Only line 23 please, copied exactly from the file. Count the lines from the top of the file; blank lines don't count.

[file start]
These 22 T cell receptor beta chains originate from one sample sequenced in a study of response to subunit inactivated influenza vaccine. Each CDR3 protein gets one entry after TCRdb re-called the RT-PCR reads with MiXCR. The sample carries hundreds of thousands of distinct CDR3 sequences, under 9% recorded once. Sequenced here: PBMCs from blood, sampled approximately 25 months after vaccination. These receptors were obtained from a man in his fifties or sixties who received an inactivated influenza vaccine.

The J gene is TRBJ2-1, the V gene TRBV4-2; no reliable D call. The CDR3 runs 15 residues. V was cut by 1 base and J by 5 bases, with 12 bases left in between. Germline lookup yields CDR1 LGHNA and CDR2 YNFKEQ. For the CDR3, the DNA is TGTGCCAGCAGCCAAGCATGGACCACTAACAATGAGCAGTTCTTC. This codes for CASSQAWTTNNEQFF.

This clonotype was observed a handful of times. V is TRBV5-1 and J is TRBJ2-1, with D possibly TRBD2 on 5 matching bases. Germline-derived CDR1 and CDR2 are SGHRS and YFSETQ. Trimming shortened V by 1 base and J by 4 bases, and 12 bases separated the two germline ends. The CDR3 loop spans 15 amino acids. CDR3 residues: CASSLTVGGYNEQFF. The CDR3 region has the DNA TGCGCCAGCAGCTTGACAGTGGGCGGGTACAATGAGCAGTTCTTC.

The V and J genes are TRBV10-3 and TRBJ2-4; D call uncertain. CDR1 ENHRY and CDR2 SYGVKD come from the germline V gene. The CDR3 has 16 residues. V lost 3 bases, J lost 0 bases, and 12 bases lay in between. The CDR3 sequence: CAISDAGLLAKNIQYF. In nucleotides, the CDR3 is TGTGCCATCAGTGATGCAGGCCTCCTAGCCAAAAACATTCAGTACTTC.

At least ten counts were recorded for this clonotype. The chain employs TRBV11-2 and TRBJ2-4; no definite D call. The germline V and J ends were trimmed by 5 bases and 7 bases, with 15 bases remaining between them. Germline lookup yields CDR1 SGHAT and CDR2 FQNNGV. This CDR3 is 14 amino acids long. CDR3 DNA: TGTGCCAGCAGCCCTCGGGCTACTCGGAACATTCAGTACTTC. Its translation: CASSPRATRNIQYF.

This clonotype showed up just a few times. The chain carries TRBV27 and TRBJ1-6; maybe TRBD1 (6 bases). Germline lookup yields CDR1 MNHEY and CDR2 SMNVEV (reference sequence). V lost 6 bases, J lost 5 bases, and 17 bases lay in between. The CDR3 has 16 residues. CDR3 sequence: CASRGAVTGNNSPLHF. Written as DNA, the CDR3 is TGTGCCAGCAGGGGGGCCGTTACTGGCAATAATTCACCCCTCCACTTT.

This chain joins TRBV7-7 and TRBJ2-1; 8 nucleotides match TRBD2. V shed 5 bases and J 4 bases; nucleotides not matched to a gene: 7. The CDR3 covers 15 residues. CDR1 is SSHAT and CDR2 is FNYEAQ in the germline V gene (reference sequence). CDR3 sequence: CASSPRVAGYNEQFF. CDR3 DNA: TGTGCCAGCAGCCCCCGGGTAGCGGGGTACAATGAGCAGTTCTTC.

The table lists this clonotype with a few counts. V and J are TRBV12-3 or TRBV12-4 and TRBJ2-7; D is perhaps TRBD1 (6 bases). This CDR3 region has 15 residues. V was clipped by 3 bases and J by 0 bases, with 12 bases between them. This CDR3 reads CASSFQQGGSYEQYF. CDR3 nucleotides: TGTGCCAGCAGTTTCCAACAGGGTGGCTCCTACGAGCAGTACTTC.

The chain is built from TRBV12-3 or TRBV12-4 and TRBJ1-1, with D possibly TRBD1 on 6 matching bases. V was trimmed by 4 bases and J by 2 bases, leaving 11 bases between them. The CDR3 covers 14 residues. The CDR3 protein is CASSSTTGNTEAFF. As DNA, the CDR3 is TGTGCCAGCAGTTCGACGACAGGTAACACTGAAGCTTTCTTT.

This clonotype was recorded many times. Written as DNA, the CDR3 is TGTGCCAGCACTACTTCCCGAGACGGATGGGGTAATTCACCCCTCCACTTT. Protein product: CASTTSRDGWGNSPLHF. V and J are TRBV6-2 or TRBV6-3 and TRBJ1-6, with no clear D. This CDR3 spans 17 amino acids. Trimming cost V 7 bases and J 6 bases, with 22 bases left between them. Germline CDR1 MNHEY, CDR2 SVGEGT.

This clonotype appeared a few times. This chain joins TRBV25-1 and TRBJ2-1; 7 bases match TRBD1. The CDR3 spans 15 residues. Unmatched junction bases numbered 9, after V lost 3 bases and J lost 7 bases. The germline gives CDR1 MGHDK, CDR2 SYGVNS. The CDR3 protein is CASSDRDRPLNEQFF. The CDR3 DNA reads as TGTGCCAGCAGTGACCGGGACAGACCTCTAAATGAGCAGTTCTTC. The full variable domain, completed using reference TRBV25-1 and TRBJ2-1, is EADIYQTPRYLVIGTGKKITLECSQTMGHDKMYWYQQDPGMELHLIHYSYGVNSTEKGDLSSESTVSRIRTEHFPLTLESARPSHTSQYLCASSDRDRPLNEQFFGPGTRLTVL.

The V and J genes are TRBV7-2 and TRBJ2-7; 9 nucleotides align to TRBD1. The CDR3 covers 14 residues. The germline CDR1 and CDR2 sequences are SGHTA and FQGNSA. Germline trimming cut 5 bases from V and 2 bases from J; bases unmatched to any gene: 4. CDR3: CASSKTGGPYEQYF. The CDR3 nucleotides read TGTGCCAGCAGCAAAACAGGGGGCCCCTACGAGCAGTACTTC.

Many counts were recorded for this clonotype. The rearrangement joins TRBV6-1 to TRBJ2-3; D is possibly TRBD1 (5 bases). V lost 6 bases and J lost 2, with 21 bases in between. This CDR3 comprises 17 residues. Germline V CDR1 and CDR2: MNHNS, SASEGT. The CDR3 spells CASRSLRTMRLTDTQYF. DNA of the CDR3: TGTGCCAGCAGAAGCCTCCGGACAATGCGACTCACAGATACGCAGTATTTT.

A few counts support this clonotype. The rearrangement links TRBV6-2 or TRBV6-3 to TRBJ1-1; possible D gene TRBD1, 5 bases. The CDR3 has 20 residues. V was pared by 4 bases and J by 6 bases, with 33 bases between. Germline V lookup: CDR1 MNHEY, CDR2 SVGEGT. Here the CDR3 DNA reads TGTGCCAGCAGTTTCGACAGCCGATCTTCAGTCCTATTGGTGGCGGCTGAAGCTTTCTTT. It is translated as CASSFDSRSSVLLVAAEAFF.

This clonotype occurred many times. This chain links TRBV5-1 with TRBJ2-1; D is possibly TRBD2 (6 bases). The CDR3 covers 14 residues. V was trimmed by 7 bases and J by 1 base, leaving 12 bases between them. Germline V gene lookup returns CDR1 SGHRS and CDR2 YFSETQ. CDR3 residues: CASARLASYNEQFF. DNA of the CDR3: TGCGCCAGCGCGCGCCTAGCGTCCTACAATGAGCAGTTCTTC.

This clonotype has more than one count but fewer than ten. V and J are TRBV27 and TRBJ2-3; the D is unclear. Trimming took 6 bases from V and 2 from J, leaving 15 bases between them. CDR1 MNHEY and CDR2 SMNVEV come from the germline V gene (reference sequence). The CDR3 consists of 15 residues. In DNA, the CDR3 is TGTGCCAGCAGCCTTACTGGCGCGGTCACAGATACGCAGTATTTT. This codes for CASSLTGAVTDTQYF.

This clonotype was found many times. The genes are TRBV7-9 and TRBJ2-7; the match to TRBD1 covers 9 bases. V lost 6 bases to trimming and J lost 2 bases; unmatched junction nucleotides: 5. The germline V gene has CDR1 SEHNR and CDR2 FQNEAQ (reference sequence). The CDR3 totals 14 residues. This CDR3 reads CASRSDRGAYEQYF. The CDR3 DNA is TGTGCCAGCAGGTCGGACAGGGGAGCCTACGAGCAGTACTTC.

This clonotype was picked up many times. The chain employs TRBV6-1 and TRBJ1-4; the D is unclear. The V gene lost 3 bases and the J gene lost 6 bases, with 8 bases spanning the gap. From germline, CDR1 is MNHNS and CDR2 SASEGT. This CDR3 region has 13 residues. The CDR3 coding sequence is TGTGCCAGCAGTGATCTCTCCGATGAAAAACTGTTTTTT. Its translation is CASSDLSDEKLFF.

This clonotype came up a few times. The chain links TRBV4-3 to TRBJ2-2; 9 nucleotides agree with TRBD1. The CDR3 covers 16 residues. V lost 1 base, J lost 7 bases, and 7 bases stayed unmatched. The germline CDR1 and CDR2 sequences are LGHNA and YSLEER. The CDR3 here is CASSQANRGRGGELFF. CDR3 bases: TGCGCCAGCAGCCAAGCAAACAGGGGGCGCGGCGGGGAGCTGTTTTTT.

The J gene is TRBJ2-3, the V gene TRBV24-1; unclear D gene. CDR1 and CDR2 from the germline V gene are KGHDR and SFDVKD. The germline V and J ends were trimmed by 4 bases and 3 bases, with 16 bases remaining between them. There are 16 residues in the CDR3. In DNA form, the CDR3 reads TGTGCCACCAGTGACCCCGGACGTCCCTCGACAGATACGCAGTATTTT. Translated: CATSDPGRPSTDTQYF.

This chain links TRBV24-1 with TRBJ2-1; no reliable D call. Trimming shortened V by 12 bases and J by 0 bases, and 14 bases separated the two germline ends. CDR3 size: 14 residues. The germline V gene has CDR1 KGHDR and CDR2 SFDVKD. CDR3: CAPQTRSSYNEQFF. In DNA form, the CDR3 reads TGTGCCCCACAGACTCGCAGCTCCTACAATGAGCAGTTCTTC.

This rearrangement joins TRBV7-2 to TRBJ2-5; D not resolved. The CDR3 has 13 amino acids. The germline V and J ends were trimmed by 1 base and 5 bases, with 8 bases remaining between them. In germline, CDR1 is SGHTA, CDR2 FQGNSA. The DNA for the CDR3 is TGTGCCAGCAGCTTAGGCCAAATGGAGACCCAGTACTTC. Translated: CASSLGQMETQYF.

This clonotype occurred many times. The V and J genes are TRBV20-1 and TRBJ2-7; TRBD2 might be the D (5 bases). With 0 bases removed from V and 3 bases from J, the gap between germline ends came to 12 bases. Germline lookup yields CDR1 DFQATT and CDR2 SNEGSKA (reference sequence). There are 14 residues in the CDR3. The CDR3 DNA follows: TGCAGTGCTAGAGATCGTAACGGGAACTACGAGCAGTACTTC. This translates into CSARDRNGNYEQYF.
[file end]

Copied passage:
This clonotype occurred many times. The V and J genes are TRBV20-1 and TRBJ2-7; TRBD2 might be the D (5 bases). With 0 bases removed from V and 3 bases from J, the gap between germline ends came to 12 bases. Germline lookup yields CDR1 DFQATT and CDR2 SNEGSKA (reference sequence). There are 14 residues in the CDR3. The CDR3 DNA follows: TGCAGTGCTAGAGATCGTAACGGGAACTACGAGCAGTACTTC. This translates into CSARDRNGNYEQYF.